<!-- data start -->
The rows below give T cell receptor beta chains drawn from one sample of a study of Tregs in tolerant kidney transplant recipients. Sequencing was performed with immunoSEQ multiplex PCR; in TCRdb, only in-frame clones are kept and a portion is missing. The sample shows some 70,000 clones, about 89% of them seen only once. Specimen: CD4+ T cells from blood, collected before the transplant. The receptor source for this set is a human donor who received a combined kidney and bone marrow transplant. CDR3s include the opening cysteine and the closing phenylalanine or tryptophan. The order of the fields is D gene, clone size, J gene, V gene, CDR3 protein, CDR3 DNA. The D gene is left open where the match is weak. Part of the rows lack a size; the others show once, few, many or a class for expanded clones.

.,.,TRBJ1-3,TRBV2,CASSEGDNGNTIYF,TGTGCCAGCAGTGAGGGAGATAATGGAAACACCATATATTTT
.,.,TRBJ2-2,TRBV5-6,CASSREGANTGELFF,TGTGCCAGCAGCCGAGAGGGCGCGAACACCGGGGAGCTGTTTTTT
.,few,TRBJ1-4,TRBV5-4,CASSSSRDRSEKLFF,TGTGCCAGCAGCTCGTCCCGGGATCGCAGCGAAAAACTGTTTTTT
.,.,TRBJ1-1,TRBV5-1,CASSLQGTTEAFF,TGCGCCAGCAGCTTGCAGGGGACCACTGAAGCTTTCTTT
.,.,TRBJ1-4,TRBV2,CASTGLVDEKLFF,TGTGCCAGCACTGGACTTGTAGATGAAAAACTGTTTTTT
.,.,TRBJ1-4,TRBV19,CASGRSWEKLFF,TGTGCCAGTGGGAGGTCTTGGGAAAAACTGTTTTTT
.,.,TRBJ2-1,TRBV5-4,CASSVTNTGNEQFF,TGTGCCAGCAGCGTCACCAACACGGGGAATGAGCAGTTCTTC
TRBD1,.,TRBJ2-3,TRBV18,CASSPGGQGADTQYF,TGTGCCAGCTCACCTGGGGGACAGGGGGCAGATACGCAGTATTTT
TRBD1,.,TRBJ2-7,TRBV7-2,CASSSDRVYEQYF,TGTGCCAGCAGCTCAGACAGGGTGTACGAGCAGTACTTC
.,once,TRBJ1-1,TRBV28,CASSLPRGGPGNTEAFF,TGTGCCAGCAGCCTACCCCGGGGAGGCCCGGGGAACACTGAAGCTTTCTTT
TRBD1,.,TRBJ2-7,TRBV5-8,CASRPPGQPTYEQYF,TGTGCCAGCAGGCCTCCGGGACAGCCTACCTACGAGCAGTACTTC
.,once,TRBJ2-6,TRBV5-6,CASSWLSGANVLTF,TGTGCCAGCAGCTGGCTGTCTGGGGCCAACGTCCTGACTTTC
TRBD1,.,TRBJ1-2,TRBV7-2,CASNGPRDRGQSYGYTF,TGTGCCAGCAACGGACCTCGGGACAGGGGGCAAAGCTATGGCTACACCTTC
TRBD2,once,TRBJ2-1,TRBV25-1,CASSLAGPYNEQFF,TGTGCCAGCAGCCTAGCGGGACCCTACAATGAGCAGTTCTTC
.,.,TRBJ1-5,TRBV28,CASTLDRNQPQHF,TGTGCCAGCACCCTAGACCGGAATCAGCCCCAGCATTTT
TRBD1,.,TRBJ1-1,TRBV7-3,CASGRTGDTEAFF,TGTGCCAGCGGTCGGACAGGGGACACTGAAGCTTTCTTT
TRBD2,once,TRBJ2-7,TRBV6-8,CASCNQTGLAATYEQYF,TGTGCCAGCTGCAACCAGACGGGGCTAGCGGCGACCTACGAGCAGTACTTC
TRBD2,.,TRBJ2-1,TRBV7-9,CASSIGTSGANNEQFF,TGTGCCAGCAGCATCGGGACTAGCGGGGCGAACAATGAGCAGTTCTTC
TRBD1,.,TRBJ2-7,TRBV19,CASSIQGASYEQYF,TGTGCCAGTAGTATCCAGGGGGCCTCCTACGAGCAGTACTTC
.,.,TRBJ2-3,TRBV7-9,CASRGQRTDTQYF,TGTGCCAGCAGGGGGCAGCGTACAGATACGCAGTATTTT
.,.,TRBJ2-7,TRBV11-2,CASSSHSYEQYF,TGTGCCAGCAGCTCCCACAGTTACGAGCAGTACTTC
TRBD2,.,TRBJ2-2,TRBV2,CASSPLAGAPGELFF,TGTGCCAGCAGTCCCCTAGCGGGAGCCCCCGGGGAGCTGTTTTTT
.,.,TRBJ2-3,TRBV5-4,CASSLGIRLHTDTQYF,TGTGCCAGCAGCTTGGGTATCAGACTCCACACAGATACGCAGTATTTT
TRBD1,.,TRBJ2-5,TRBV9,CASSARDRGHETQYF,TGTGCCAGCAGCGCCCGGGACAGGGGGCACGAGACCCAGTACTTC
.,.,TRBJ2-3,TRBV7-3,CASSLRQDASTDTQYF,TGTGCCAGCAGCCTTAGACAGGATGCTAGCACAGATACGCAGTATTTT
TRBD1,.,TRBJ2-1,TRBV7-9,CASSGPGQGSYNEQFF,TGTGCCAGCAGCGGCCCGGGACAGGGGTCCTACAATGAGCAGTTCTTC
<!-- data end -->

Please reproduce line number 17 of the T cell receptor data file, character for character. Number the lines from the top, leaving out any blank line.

TRBD1,.,TRBJ1-1,TRBV7-3,CASGRTGDTEAFF,TGTGCCAGCGGTCGGACAGGGGACACTGAAGCTTTCTTT